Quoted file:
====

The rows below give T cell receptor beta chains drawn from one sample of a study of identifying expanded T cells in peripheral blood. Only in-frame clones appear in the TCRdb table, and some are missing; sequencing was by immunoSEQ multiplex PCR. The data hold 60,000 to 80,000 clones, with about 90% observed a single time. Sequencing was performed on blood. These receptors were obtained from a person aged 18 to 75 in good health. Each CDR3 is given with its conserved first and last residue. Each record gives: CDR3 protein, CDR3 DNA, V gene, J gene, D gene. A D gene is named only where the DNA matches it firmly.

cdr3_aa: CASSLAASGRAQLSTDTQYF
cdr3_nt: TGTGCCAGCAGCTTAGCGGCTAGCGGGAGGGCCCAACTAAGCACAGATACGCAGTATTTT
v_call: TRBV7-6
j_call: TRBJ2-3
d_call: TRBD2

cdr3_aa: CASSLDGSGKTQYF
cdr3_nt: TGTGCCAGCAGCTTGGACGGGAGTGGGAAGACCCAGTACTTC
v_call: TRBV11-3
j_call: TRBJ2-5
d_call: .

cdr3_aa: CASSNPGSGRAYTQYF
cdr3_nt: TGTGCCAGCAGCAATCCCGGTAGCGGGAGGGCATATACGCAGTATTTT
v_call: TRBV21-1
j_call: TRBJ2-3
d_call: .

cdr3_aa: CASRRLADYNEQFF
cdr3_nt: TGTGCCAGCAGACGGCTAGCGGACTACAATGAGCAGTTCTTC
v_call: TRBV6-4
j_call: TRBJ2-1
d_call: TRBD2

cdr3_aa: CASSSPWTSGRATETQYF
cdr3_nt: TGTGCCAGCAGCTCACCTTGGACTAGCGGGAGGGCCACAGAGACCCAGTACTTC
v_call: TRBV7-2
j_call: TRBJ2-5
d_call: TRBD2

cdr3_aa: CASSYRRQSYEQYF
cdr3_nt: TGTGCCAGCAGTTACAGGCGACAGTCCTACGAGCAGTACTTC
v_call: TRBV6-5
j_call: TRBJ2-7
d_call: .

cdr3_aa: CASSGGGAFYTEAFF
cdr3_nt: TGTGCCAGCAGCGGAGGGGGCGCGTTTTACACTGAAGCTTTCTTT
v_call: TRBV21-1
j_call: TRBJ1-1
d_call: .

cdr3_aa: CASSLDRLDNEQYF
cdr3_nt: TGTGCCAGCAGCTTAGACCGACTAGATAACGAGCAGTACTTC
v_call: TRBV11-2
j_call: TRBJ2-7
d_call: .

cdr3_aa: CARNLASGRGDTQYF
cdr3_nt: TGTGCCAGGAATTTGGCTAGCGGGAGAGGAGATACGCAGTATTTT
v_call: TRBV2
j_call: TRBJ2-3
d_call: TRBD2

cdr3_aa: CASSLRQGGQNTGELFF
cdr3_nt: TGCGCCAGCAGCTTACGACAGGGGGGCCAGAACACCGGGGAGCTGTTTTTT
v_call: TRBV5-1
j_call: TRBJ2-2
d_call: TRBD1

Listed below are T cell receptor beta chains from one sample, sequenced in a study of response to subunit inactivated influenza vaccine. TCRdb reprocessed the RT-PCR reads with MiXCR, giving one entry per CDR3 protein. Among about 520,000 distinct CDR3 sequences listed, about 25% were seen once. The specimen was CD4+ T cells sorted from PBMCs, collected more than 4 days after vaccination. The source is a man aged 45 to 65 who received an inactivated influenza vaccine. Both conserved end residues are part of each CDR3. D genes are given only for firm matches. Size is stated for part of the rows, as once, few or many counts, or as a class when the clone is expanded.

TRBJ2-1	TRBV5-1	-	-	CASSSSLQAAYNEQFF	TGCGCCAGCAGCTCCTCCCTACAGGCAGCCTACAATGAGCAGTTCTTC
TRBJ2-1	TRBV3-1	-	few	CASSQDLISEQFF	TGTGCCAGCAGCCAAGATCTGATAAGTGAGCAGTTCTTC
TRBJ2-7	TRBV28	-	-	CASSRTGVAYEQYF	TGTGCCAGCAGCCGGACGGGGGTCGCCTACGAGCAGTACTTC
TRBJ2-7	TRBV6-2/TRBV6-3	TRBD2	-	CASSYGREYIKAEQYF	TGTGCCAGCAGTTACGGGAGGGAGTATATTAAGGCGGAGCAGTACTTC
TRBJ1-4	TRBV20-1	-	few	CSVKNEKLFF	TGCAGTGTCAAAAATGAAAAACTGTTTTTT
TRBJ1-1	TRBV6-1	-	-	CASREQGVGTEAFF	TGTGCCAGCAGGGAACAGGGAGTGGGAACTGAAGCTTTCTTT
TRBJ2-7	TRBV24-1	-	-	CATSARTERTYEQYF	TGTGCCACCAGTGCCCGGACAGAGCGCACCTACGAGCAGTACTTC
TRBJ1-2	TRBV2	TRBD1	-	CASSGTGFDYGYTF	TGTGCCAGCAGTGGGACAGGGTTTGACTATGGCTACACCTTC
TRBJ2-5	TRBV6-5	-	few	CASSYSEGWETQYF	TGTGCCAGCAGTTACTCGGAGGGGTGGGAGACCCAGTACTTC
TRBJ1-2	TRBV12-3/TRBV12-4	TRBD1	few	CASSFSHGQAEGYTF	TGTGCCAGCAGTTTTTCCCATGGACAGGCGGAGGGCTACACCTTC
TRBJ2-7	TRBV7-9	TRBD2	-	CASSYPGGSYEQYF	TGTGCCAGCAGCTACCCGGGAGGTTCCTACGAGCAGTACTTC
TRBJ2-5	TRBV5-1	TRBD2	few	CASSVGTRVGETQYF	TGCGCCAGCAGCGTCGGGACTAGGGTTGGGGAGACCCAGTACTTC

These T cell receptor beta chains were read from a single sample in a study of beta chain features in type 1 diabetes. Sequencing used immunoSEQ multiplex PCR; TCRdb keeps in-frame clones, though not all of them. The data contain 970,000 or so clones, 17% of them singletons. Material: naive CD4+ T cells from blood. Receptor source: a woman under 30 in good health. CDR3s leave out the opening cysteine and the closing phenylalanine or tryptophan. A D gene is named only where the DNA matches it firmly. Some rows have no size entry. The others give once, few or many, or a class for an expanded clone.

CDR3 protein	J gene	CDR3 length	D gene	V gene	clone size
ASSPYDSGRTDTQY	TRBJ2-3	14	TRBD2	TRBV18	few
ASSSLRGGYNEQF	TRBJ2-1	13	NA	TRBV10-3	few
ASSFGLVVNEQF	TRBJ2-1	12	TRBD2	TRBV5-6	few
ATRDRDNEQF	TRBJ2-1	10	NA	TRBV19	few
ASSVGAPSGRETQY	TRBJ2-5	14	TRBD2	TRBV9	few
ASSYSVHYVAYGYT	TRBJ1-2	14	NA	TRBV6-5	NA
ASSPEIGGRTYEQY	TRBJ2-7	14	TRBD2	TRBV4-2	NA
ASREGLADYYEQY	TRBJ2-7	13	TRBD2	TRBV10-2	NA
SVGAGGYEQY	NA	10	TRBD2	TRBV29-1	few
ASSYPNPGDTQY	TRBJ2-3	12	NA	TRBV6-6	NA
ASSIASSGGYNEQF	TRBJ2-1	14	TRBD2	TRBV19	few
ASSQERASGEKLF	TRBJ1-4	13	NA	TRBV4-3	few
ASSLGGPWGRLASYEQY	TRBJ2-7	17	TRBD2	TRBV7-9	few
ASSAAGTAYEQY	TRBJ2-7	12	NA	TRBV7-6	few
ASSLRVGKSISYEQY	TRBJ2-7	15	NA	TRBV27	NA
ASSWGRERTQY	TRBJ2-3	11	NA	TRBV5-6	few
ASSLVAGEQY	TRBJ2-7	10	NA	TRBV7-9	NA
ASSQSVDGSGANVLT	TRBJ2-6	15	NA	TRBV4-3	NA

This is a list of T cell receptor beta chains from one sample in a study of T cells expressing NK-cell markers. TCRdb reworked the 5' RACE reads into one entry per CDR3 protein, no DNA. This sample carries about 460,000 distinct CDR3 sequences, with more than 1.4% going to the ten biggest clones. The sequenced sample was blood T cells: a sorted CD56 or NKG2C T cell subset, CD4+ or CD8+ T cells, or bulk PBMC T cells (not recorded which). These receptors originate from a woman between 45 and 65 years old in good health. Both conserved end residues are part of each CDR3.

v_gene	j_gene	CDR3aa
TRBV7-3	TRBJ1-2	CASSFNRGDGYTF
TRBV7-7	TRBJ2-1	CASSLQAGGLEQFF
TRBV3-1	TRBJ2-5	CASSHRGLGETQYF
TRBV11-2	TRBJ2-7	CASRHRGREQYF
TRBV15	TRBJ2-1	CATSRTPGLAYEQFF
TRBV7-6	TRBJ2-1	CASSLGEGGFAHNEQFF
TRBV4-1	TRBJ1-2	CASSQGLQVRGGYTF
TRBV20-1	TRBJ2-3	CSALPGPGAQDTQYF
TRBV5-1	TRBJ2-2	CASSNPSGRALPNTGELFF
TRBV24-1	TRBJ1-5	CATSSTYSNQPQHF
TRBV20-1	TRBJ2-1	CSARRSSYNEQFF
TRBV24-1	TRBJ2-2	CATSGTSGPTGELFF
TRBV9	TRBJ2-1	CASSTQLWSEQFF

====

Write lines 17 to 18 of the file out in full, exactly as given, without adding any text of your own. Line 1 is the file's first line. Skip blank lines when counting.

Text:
cdr3_aa: CASRRLADYNEQFF
cdr3_nt: TGTGCCAGCAGACGGCTAGCGGACTACAATGAGCAGTTCTTC